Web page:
Election campaigning came to an end on Tuesday but social media videos continue to do the rounds.
This season’s campaign has seen more activity online than on the streets.
In Karnataka, Chief Minister Kumaraswamy’s question at a film event---‘Ellideeyappa Nikhil?’ (Where are you, Nikhil?)--- triggered the best memes. It was also the most viciously trolled video this season.
The videos are being circulated extensively on Facebook and WhatsApp.
Metrolife draws your attention to some:
Bengaluru’s own dance couple Nirupama and Rajendra came out with a video asserting on ‘Our dharma to vote’, interspersed with stills from their stage performances. The video soon turns into a promotion, with the dancers saying he should be voted back because people abroad speak ‘so high of our country’. Many such fans have put out videos.
Dad, sonny in discussion
This one is official. A dreamy video on Narendra Modi’s Facebook page starts off with a man and his son talking about how careless young people are when it comes to voting. The boy answers poetically that he is aware of his responsibilities.
Appeal to first-timers
The ‘Nation with NaMo’ Facebook page has a rap video addressing the first time voters with a tagline ‘My first vote for Modi’. The word ‘done!’ is used against each project spelled out.
The Congress is putting out videos too, but not as many as the hyperactive BJP. In this video, Rahul Gandhi waves at people and shakes hands with them, and there’s also footage showing Jawaharlal Nehru as one of the changemakers of the country.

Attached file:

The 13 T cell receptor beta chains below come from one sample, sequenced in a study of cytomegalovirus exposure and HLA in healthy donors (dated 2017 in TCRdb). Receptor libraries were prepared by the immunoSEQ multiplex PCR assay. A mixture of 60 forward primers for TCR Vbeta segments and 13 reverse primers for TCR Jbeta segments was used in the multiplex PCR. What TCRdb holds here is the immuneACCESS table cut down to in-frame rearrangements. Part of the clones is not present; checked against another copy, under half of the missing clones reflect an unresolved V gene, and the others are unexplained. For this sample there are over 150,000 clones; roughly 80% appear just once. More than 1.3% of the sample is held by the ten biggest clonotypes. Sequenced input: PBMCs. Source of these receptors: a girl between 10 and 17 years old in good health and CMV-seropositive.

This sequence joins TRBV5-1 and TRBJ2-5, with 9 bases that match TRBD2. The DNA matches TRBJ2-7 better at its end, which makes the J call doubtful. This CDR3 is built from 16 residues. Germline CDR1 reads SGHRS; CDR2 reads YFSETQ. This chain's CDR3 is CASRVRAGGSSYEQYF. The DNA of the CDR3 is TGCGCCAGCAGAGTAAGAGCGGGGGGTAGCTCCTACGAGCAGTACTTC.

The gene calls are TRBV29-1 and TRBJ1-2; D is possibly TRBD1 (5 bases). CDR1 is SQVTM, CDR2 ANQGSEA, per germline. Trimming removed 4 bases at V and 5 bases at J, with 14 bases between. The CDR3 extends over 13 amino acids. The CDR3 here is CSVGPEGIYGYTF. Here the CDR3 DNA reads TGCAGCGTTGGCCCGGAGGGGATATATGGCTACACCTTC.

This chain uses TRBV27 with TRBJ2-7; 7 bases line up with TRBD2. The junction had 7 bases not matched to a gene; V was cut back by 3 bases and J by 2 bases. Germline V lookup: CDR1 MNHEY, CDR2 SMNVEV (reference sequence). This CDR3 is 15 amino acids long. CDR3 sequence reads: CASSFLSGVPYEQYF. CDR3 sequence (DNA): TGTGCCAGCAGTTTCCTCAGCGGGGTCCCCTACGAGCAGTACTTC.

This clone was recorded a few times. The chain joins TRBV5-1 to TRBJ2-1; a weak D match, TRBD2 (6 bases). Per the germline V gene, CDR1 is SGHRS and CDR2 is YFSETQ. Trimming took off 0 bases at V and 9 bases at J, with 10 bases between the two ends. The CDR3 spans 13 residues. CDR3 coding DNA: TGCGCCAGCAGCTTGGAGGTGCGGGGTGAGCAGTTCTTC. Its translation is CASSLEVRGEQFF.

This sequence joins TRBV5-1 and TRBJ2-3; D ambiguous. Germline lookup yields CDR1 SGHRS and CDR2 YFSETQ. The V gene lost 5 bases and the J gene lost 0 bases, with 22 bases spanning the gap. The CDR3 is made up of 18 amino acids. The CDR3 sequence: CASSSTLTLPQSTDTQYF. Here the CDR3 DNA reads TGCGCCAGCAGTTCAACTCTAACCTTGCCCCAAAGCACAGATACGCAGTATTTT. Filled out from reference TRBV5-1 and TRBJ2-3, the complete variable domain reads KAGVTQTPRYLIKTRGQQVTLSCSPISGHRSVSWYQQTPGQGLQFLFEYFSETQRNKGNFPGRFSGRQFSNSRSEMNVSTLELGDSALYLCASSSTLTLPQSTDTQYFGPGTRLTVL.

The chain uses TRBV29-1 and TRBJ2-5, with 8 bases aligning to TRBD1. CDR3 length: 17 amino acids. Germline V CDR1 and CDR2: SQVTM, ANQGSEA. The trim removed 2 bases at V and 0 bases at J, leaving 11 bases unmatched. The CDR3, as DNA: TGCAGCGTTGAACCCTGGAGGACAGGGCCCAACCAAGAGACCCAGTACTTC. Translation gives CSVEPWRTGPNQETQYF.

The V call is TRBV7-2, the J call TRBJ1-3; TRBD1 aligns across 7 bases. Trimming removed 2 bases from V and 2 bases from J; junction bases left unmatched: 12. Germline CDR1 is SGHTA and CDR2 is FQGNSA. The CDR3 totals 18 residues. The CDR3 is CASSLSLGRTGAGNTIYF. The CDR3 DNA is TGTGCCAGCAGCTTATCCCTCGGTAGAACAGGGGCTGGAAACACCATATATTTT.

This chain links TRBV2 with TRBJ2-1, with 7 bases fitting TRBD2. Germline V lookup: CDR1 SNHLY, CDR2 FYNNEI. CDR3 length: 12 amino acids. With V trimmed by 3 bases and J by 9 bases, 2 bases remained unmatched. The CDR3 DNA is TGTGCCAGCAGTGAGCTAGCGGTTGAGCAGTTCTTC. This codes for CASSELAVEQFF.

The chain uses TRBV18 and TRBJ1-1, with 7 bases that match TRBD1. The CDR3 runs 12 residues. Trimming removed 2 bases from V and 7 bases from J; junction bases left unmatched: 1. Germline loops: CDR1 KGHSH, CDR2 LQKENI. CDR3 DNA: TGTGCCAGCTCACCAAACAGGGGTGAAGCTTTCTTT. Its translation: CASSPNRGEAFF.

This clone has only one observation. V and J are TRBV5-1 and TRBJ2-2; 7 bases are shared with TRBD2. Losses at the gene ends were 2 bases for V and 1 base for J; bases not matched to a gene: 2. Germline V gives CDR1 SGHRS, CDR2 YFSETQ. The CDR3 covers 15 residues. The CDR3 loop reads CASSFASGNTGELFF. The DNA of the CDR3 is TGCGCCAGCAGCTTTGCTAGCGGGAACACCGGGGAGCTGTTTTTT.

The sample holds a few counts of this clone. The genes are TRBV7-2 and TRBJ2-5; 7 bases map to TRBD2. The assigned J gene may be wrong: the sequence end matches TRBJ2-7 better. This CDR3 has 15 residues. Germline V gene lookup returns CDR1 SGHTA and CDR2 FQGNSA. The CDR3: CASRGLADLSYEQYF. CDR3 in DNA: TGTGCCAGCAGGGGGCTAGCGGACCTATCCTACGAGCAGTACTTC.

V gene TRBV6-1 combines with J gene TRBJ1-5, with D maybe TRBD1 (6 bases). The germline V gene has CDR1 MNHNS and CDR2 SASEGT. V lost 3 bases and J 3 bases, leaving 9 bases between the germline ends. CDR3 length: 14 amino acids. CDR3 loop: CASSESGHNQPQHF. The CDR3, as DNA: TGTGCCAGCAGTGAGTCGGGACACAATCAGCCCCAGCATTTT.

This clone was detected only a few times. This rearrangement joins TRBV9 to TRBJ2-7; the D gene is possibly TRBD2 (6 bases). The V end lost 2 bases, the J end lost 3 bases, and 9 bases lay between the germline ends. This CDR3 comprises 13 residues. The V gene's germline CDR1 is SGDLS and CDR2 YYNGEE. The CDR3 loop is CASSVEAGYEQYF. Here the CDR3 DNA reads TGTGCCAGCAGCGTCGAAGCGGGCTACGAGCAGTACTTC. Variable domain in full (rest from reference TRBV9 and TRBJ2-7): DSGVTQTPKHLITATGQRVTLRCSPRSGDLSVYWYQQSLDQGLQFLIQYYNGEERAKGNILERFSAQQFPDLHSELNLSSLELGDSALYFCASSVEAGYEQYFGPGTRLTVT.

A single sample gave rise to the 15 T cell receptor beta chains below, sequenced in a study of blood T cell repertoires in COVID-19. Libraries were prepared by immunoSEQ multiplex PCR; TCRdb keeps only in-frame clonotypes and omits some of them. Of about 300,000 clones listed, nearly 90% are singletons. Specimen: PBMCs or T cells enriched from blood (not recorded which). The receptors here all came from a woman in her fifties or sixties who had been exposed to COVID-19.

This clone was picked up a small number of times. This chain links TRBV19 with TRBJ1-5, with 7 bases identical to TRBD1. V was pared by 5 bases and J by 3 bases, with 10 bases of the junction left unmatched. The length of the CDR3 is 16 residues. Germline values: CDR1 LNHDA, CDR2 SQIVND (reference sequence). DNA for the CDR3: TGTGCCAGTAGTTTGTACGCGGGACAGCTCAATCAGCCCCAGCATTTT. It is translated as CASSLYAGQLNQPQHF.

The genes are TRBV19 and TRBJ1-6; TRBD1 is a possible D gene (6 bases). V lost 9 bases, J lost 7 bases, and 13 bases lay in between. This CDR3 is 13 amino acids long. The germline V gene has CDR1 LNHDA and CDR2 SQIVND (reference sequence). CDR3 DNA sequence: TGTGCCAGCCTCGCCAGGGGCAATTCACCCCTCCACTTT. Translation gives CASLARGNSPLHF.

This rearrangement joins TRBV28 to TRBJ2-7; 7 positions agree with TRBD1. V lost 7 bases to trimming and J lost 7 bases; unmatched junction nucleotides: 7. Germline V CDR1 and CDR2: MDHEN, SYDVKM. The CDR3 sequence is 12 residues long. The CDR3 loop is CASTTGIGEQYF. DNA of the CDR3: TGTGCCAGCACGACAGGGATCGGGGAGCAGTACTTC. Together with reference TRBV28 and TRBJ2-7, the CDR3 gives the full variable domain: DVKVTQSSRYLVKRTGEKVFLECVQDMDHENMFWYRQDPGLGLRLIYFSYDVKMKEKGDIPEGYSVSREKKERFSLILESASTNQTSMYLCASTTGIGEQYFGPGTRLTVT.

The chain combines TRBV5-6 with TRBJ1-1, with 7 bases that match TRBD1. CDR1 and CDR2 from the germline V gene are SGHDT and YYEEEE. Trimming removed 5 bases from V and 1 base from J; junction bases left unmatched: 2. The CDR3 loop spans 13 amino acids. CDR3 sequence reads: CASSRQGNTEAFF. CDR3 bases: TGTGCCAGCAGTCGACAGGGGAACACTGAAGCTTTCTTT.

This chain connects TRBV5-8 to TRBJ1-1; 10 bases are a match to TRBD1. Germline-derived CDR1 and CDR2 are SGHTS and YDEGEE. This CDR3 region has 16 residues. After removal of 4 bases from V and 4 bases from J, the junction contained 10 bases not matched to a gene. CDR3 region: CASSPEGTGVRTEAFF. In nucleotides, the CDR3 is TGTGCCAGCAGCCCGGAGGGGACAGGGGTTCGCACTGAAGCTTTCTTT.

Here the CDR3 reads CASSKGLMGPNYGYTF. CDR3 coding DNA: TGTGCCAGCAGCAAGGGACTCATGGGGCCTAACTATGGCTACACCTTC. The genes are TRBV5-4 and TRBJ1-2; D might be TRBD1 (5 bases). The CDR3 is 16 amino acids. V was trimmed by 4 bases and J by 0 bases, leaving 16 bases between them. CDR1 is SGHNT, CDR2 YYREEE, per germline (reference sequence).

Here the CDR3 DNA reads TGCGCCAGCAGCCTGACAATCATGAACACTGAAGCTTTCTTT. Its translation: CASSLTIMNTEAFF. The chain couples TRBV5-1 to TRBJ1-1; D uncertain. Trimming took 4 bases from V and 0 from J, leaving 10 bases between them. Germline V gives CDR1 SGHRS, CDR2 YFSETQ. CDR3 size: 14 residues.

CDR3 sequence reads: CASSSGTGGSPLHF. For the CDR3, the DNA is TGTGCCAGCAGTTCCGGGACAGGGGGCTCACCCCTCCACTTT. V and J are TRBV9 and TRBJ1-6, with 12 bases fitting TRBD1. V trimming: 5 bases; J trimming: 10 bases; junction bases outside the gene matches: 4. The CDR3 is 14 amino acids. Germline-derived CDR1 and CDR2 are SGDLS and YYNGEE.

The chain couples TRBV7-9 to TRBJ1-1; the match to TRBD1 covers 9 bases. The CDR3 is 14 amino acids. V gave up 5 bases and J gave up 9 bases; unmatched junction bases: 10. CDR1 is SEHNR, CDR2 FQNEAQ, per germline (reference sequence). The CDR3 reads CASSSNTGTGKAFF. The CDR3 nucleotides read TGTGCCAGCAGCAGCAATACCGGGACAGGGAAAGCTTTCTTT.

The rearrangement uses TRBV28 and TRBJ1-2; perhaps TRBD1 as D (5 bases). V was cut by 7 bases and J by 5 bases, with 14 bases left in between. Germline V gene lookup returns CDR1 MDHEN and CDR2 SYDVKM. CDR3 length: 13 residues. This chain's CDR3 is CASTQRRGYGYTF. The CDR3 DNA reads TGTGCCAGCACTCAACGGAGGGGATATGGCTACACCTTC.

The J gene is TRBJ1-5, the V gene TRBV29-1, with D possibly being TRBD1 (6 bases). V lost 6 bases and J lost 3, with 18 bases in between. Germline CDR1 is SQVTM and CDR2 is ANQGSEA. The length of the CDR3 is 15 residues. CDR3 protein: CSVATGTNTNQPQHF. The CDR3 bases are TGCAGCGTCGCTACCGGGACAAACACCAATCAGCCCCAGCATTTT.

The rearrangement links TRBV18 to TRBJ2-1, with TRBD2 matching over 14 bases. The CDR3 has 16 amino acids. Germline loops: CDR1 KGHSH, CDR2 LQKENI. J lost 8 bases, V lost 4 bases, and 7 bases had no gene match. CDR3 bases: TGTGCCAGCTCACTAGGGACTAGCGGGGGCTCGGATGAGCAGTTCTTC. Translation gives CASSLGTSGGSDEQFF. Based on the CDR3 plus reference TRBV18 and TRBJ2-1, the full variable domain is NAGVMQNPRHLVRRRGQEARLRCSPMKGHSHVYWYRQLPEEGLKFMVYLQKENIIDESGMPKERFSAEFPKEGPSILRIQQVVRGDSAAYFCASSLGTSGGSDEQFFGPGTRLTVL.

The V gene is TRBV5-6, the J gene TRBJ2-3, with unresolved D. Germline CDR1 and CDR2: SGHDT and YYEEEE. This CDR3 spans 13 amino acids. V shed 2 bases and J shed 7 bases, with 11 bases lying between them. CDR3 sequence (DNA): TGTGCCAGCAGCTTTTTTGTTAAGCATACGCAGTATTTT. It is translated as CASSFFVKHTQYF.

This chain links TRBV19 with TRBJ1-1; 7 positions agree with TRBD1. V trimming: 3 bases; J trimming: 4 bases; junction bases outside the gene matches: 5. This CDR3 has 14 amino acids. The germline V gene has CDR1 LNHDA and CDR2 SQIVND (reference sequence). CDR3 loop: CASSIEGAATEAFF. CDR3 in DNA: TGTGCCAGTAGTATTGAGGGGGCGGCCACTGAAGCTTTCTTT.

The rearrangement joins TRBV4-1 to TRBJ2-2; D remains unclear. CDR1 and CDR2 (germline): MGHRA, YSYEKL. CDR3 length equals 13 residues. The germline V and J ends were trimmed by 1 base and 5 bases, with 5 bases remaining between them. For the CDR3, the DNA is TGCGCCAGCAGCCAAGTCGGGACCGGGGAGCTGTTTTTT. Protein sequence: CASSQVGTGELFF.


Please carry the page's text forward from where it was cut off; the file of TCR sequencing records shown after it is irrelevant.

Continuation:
Simple yet striking slides
Congress leader Dr Jury Sharma Bordoloi’s 21 second-video post is quick to grab attention with its thumping music and easy words. The video highlights women’s safety, jobs, freedom of speech and quality for education. The slide ‘We want to be us’ shows a wrist with a rainbow band, doffing a hat at the sexual minorities. The video ends with the Congress slogan ‘Ab hoga nyay’ (Now justice will be done).
Voiceless but not muted
A public interest video shows school students asking citizens to vote and think about who they want to represent them.
Communicated through sign language and sub-titles, the children say they are not mute but have no voice as they are not old enough to vote. Their plea: ‘Your vote is our voice, use it wisely.’